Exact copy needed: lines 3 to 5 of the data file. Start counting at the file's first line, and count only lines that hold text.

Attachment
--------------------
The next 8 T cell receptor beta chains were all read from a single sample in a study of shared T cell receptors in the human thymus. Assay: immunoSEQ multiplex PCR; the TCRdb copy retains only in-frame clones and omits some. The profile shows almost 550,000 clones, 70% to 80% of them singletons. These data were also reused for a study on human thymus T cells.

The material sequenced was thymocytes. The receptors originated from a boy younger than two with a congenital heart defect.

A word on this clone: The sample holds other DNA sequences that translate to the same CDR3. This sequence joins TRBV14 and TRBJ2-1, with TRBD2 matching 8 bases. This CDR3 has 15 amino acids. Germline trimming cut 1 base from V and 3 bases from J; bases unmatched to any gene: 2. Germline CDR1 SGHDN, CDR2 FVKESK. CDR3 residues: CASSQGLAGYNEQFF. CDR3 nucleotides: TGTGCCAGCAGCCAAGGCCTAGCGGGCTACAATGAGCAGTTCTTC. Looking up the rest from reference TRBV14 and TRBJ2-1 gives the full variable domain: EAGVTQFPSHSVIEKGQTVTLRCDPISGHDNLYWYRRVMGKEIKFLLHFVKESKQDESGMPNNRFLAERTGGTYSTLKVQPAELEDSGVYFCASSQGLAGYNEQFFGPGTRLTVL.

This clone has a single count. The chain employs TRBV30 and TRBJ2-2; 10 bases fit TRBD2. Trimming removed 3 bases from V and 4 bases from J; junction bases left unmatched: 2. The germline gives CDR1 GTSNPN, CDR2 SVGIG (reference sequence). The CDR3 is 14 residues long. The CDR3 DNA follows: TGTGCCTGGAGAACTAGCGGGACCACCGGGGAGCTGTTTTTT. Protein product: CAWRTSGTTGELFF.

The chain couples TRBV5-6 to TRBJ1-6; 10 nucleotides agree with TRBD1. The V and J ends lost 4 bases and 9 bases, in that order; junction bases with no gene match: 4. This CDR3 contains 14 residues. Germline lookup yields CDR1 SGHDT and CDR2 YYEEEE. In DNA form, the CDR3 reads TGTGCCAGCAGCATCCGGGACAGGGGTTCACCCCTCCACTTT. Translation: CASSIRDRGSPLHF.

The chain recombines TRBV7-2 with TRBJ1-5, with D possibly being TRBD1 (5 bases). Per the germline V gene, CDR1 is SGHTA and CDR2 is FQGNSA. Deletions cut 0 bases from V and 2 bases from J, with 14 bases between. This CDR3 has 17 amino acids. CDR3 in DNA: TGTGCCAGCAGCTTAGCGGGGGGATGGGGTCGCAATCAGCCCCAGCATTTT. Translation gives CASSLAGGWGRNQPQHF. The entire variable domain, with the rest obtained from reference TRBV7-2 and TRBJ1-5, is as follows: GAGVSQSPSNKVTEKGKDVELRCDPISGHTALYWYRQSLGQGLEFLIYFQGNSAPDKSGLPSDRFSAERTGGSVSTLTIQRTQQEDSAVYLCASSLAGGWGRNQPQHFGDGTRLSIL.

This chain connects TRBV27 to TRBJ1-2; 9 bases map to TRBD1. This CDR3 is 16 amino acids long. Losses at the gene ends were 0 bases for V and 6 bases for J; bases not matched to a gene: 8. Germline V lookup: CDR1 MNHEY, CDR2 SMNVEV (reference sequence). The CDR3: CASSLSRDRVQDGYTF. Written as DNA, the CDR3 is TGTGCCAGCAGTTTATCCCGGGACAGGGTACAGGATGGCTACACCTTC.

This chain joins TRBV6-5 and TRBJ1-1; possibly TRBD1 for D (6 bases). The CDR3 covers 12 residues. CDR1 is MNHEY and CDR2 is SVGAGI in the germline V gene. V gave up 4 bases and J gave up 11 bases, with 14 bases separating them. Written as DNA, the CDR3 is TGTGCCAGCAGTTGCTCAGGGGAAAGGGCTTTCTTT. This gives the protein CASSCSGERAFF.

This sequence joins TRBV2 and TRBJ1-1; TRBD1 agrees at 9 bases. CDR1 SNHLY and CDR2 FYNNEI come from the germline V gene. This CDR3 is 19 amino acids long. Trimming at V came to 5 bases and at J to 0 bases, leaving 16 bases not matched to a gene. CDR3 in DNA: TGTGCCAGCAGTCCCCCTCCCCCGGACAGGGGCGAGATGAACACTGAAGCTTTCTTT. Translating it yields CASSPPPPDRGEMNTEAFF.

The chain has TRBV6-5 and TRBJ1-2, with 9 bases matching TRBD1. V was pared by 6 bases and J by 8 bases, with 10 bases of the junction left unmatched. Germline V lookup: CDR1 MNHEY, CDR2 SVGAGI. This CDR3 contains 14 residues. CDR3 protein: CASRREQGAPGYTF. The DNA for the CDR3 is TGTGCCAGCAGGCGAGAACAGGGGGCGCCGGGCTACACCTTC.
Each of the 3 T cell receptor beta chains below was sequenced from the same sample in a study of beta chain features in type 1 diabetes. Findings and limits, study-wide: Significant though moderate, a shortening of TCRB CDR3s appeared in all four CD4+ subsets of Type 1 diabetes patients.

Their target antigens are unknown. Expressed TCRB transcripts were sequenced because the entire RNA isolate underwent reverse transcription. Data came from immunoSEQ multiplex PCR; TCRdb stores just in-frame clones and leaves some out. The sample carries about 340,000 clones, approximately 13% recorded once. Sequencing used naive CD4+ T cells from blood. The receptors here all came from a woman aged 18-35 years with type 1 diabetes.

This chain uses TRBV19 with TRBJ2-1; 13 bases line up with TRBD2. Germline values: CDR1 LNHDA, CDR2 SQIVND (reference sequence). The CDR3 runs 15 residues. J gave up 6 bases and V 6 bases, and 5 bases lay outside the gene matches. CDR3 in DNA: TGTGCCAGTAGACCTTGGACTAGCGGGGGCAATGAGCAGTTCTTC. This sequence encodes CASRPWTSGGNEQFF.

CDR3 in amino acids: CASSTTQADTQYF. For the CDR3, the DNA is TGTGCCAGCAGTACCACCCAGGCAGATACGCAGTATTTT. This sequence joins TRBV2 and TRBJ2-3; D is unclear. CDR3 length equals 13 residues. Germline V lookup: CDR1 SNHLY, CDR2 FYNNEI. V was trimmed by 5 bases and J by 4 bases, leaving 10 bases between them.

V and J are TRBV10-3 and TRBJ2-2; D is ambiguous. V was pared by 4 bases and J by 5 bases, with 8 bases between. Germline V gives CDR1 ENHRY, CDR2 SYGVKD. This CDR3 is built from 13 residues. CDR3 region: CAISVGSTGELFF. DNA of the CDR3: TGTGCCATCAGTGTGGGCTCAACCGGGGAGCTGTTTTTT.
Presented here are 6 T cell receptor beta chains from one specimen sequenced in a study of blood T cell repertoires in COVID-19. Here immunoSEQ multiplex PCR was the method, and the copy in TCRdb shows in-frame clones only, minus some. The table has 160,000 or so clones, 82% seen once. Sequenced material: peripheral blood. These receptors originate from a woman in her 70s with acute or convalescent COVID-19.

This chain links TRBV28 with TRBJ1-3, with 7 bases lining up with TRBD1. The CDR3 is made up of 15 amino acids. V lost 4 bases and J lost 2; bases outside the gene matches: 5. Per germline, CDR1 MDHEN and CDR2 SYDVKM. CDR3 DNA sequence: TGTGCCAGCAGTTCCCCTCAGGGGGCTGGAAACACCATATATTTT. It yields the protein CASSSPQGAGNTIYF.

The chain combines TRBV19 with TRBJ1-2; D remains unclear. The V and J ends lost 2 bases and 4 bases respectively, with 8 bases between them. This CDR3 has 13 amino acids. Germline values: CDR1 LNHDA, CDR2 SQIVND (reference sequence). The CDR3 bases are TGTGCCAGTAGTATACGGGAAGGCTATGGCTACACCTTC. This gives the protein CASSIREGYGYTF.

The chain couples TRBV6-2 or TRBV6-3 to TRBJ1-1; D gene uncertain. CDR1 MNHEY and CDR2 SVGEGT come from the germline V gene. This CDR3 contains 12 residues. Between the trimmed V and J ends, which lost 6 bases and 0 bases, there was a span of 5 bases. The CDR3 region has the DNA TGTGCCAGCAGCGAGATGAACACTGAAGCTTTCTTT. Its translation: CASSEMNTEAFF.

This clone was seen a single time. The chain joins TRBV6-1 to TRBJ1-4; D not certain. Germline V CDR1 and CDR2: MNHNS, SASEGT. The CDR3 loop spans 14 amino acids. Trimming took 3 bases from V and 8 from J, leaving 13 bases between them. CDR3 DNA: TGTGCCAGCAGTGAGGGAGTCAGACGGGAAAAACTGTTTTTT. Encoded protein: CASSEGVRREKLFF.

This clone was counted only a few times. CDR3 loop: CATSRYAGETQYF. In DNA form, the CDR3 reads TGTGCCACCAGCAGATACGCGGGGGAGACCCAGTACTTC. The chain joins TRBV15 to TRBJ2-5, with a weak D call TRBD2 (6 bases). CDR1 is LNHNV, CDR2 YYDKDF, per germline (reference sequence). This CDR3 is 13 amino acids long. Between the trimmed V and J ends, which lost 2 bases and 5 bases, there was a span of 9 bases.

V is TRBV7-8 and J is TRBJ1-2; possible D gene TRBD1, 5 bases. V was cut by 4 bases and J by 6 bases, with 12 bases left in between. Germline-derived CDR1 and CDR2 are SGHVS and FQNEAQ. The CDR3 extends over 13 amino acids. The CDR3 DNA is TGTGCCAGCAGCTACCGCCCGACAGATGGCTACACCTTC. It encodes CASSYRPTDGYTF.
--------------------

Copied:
A word on this clone: The sample holds other DNA sequences that translate to the same CDR3. This sequence joins TRBV14 and TRBJ2-1, with TRBD2 matching 8 bases. This CDR3 has 15 amino acids. Germline trimming cut 1 base from V and 3 bases from J; bases unmatched to any gene: 2. Germline CDR1 SGHDN, CDR2 FVKESK. CDR3 residues: CASSQGLAGYNEQFF. CDR3 nucleotides: TGTGCCAGCAGCCAAGGCCTAGCGGGCTACAATGAGCAGTTCTTC. Looking up the rest from reference TRBV14 and TRBJ2-1 gives the full variable domain: EAGVTQFPSHSVIEKGQTVTLRCDPISGHDNLYWYRRVMGKEIKFLLHFVKESKQDESGMPNNRFLAERTGGTYSTLKVQPAELEDSGVYFCASSQGLAGYNEQFFGPGTRLTVL.

This clone has a single count. The chain employs TRBV30 and TRBJ2-2; 10 bases fit TRBD2. Trimming removed 3 bases from V and 4 bases from J; junction bases left unmatched: 2. The germline gives CDR1 GTSNPN, CDR2 SVGIG (reference sequence). The CDR3 is 14 residues long. The CDR3 DNA follows: TGTGCCTGGAGAACTAGCGGGACCACCGGGGAGCTGTTTTTT. Protein product: CAWRTSGTTGELFF.

The chain couples TRBV5-6 to TRBJ1-6; 10 nucleotides agree with TRBD1. The V and J ends lost 4 bases and 9 bases, in that order; junction bases with no gene match: 4. This CDR3 contains 14 residues. Germline lookup yields CDR1 SGHDT and CDR2 YYEEEE. In DNA form, the CDR3 reads TGTGCCAGCAGCATCCGGGACAGGGGTTCACCCCTCCACTTT. Translation: CASSIRDRGSPLHF.